Massaging a rhino is one activity that you’re probably not expecting on a visit to Monarto Zoo. I’m leaning through the steel bars, touching Satara’s horn. The Southern White Rhinoceros is enormous. “He loves it right there,” says Geoff Brooks, Monarto Zoo’s Assistant Manager, pointing to a soft spot between the rhino’s belly and leg.
Brooks and I take turns to massage the rhino’s soft spot. The white rhino grunts agreeably, enjoying our ministrations.
Several months ago, Satara went on a sex-crazed rampage when a younger bull started getting friendly with his girlfriend.
The 18-year-old two-tonne rhino smashed through the steel bars of his pen and ran amuck looking for his lady love. Helicopters were used to locate him.
“We had to close down the entire zoo,” says Brooks. They finally found him and had to use a tranquillising dart to keep him within the zoo’s grounds.
Satara was captured in Africa’s Kruger National Park and brought to Australia six years ago as part of a captive breeding program.
The rhino is one of the many animals at Monarto Zoo which is a 1,000-hectare open-range sanctuary, 70 kilometres from Adelaide in the Murraylands region.
It is Satara’s feeding time and I have been helping Brooks put out bales of lucent hay during a Working with Wildlife tour.
The tour allows you to spend the day helping the zoo’s wildlife management staff care for the animals while learning about the animals.
No two days are the same and activities depend on the requirements of the animals. According to Brooks, last week’s visitors watched a vet perform surgery on lion.
We leave Satara and head off to check on the Black Rhinoceros enclosure, driving through a landscape that is ideal for wildlife from Savannah grasslands and the semi-arid habitats of Africa, Asia, South America and Australia.
Habitats at the zoo range from five to 50 hectares.
The landscape is not irrigated to minimise water consumption; rainwater is collected in storage tanks; biocycle waste treatment systems at the visitor and staff toilet amenities filters, recycles and reuses water for revegetation and much of the electric fencing is solar powered.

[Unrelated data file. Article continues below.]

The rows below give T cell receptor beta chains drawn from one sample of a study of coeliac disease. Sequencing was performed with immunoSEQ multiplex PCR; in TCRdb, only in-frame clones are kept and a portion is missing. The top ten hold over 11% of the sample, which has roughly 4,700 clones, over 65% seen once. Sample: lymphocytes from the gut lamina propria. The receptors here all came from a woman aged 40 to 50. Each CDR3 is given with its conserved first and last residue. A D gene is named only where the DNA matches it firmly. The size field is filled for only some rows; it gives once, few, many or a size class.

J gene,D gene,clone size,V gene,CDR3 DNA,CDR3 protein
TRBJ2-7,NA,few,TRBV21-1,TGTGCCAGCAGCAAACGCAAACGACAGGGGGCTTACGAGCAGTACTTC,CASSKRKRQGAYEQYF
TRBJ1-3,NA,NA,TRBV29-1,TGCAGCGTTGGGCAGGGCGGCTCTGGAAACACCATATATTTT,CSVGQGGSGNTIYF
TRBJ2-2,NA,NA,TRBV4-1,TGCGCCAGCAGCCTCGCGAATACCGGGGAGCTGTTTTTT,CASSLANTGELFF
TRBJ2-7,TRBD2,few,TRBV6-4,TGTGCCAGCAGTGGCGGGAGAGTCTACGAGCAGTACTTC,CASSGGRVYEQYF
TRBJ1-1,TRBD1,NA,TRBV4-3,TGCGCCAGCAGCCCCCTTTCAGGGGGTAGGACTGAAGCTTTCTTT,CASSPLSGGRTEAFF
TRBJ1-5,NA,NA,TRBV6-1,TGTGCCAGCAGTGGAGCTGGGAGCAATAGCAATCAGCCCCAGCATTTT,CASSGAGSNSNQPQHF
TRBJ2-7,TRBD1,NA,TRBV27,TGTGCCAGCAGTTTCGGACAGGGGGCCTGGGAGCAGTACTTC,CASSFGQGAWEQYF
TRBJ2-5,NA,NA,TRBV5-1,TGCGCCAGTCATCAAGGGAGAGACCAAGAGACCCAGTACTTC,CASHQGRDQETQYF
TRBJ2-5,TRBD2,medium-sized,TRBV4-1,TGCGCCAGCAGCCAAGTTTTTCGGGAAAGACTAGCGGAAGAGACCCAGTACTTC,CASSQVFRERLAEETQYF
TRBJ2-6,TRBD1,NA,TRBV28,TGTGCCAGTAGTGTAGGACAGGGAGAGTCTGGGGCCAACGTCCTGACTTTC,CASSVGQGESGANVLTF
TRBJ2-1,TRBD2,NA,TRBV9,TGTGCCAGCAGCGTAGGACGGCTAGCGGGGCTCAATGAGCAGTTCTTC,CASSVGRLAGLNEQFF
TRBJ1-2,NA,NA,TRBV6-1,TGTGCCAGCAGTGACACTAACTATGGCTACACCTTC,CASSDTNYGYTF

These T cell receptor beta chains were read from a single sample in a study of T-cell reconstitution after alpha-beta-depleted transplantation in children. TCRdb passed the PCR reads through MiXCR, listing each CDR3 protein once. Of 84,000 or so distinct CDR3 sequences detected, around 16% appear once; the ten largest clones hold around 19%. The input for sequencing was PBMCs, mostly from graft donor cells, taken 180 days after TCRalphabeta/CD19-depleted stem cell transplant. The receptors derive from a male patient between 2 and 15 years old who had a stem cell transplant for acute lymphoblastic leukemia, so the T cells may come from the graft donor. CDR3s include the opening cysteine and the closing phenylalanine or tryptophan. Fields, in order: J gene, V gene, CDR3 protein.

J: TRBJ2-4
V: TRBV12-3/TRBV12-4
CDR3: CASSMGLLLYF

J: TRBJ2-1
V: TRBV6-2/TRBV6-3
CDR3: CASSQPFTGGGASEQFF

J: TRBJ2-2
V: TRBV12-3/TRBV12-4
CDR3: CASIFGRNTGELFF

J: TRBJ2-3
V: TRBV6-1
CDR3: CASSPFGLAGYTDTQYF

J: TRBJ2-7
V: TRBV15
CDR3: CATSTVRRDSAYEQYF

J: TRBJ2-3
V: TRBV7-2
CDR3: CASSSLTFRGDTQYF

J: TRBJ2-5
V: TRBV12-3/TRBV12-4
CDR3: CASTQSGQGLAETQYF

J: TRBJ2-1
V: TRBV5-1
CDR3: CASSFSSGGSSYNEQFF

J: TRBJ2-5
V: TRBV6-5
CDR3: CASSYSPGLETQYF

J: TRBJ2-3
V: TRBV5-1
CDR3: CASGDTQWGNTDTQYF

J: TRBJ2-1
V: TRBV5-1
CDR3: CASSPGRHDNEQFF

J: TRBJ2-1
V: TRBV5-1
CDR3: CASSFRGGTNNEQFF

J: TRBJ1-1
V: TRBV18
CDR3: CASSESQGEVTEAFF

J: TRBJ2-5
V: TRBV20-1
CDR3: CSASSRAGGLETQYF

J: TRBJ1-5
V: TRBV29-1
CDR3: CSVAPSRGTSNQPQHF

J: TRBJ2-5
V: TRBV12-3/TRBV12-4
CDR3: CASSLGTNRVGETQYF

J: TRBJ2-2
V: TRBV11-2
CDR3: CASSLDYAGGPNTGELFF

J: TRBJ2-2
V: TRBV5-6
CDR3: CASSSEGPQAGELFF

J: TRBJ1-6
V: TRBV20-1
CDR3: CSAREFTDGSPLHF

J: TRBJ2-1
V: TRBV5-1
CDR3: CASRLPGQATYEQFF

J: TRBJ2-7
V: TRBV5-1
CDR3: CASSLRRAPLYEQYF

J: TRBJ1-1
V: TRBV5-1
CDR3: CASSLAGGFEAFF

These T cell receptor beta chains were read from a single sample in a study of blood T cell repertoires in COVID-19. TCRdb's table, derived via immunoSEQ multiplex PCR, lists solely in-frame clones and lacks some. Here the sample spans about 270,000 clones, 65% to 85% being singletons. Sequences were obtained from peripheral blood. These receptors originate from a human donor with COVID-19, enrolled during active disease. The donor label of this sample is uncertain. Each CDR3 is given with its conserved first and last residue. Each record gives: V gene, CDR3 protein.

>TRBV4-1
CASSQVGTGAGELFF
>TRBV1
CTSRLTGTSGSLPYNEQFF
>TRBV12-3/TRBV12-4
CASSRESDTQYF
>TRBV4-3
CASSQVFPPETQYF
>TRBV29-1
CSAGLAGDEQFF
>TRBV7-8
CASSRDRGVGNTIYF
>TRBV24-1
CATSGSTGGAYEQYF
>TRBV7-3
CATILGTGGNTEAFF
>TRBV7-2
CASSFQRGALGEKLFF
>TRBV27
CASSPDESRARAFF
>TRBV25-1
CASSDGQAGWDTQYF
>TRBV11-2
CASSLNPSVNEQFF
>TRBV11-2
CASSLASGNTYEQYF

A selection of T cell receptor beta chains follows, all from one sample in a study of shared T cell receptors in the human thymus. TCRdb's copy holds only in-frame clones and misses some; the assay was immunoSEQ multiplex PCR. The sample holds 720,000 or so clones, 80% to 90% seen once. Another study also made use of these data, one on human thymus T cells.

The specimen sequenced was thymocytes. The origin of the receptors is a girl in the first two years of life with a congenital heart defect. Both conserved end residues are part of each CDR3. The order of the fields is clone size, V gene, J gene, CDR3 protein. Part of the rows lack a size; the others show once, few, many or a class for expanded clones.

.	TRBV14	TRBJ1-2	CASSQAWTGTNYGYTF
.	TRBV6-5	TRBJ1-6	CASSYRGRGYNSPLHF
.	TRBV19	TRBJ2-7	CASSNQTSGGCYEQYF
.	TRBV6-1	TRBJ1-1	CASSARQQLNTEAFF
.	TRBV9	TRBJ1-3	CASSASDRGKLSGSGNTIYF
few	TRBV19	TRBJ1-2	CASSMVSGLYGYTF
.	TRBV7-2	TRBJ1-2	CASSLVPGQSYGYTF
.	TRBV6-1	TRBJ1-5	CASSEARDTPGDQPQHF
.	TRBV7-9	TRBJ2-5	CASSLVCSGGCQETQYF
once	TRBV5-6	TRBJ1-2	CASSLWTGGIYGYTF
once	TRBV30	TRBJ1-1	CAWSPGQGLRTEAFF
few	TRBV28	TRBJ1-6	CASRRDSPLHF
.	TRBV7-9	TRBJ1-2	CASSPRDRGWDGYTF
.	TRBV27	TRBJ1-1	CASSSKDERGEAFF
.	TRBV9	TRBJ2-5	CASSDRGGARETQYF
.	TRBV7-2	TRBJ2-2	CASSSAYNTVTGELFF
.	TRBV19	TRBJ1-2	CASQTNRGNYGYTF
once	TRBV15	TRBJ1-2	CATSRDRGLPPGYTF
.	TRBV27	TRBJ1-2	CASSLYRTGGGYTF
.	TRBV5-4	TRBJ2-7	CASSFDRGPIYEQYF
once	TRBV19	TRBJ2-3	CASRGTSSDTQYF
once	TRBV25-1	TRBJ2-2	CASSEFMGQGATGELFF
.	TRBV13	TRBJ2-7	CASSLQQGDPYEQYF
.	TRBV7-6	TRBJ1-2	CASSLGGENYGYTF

Brooks tells me about the differences between the two rhino species. The two black rhino live in a large enclosure surrounded by a trench and electric fencing.
I learn that the Black Rhinoceros is much smaller than the Southern White Rhinoceros.
The black rhino is usually solitary and is a browser that eats leaves, buds and shoots of plants, bushes and trees.
The white rhino is gregarious and grazes on grasses.
Then we’re off to check on the cheetahs, Skukusa, Askari, Tsotsie were hand-reared at Monarto as part of the zoo’s breeding program, and the giraffes where a staff member is giving a talk to visitors.
Monarto Zoo has the largest giraffe herd in Australia.
Our next stop is the wild dog enclosure where a keeper is throwing chunks of meat on the ground. The dogs are then released from their pens and rush for the food. A fight begins.
“The pack leader fell ill and had to be removed from the pack. The other dogs have been fighting to re-establish the pecking order,” explains Brooks.
There are a number of ways to see the animals including the Zu-Loop Shuttle, which drives through various enclosures.
You can also walk around the zoo on foot or join one of the behind-the-scenes tours.
One development to look forward to is the upcoming African wildlife experience. The zoo recently purchased an adjacent parcel of 450 hectares of land where visitors will be able to sleep in luxury safari-tented accommodation while giraffe, zebra, antelope and the rhinos (including the jilted Satara) roam together in an 80-hectare enclosure, almost like Africa.
Discover South Australia
Qantas, Jetstar and Virgin Blue fly to Adelaide. From Adelaide take the Monarto exit off the South Eastern Freeway to the Princes Highway and follow the signs. Buses depart from the Central Bus Station (Monday to Saturday). Phone 8415 5579.